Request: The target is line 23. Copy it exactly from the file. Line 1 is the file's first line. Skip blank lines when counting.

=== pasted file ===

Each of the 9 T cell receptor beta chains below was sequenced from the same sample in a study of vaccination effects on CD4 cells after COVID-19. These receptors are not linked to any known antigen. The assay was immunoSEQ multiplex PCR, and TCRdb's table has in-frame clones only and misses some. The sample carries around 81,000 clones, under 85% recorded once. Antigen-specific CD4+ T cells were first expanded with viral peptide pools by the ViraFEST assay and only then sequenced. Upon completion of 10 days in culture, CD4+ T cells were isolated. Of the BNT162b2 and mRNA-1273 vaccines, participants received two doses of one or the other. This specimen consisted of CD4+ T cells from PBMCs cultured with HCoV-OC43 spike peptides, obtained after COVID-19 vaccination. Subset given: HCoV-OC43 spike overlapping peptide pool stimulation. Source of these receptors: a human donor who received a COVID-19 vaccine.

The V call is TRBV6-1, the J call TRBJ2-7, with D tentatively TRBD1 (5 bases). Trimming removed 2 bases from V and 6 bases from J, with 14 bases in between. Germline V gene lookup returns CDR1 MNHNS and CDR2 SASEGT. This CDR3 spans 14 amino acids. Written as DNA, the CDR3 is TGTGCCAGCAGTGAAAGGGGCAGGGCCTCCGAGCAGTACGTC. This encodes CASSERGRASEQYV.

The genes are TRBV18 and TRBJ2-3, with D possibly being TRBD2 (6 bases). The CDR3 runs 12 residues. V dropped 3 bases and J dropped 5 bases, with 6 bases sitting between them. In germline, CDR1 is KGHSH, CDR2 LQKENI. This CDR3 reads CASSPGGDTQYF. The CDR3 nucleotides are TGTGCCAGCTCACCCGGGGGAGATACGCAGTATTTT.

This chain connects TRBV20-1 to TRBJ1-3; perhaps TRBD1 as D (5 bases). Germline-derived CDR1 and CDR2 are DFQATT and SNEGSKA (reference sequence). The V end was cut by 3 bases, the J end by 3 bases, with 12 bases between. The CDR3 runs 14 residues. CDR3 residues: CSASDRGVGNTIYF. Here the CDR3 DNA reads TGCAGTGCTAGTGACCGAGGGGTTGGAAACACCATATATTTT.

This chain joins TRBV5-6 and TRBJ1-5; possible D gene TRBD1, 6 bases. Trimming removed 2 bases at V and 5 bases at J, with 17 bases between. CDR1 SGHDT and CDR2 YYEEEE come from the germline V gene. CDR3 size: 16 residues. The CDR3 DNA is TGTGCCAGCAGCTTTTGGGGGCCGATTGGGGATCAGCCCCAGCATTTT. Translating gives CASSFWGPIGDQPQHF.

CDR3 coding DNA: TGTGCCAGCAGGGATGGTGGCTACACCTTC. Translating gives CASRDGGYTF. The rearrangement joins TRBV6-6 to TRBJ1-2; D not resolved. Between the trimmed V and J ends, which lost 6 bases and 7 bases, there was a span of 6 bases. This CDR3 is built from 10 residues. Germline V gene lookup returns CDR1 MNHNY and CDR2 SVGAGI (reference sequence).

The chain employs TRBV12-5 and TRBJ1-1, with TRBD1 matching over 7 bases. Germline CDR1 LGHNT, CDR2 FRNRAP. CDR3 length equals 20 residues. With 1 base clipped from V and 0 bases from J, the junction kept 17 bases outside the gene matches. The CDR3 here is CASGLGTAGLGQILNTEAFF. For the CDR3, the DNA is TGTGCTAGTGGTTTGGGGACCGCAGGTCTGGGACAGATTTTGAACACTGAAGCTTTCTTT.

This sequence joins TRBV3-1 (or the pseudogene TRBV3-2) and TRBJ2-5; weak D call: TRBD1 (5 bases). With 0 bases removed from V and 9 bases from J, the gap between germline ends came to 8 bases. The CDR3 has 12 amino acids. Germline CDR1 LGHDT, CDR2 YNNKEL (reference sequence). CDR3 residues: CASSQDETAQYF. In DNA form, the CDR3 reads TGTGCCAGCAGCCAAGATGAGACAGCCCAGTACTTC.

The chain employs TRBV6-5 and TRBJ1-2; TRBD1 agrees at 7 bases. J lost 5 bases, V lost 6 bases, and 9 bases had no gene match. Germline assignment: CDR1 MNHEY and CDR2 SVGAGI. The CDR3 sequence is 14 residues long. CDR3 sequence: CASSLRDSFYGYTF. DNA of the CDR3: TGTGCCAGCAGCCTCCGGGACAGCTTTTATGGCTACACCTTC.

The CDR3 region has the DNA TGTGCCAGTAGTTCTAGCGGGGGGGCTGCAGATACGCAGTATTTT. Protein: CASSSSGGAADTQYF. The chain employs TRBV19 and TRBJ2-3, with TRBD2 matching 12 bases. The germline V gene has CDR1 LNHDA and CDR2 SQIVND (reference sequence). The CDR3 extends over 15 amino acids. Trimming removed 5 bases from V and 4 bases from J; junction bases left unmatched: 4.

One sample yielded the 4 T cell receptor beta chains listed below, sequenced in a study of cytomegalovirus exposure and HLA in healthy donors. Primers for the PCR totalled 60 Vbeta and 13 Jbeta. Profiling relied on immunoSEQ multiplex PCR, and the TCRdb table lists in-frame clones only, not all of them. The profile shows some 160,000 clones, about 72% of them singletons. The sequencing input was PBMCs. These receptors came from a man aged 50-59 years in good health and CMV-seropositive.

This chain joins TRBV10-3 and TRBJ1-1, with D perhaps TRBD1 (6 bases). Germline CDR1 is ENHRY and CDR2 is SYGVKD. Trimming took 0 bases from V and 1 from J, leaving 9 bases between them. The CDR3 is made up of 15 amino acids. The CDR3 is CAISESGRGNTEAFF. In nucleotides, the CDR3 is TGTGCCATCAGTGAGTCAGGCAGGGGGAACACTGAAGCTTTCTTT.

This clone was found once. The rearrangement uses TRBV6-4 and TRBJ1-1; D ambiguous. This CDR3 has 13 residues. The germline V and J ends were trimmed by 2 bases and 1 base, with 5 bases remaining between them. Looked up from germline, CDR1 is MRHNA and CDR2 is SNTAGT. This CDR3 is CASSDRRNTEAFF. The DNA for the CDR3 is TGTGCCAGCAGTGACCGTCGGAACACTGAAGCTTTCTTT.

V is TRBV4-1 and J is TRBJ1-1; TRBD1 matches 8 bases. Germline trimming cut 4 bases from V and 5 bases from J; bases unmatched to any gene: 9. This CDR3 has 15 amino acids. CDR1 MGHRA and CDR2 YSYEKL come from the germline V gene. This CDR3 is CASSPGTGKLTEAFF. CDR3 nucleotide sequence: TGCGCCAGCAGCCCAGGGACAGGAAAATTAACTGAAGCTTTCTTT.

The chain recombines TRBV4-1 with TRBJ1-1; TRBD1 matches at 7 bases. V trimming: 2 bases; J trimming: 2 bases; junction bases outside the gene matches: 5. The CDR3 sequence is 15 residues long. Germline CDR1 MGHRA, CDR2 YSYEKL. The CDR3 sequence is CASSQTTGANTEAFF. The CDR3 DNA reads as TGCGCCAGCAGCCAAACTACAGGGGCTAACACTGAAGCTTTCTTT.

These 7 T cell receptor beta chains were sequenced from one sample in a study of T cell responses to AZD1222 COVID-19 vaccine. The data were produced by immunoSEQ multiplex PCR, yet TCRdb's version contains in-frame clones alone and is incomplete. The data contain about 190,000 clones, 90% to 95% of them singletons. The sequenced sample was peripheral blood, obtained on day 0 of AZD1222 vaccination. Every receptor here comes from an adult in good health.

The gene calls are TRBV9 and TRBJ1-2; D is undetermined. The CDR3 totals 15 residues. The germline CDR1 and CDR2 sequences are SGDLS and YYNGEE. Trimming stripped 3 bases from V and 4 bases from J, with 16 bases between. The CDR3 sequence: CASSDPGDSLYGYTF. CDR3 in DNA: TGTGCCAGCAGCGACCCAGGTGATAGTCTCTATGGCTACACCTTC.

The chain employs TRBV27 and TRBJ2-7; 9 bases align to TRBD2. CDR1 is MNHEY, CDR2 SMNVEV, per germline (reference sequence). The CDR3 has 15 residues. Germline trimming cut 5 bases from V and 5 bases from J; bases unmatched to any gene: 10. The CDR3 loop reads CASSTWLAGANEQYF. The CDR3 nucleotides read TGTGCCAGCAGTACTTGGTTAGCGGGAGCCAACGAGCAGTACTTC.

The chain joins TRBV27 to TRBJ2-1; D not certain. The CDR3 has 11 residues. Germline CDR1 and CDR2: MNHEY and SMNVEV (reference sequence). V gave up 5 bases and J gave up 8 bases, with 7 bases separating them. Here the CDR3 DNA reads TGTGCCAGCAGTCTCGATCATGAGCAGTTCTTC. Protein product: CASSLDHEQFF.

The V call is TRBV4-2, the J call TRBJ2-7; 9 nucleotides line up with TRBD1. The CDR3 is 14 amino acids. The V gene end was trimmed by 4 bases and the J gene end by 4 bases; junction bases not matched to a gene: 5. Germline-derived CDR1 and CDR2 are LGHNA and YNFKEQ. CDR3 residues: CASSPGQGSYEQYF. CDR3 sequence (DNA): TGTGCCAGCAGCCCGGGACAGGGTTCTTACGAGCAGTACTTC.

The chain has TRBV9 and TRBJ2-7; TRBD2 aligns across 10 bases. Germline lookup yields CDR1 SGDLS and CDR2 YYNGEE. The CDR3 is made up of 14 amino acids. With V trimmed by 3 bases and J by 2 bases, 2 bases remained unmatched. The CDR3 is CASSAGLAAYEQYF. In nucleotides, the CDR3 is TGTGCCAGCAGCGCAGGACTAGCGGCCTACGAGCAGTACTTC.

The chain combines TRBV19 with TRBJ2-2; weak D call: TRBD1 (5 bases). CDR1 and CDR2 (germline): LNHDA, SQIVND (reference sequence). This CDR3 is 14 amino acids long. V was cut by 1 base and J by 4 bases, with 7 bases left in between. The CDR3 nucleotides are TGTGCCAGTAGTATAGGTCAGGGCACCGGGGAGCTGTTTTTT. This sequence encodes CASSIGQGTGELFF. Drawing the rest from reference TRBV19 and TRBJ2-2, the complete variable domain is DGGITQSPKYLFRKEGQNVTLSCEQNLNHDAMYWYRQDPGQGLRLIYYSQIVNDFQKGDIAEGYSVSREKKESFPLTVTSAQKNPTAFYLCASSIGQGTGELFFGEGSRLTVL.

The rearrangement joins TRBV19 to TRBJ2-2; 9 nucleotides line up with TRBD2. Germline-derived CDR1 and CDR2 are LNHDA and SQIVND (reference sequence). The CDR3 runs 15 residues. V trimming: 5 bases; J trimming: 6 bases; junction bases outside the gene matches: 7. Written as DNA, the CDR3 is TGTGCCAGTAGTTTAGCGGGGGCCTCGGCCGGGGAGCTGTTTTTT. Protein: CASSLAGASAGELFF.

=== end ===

The rearrangement joins TRBV19 to TRBJ2-2; 9 nucleotides line up with TRBD2. Germline-derived CDR1 and CDR2 are LNHDA and SQIVND (reference sequence). The CDR3 runs 15 residues. V trimming: 5 bases; J trimming: 6 bases; junction bases outside the gene matches: 7. Written as DNA, the CDR3 is TGTGCCAGTAGTTTAGCGGGGGCCTCGGCCGGGGAGCTGTTTTTT. Protein: CASSLAGASAGELFF.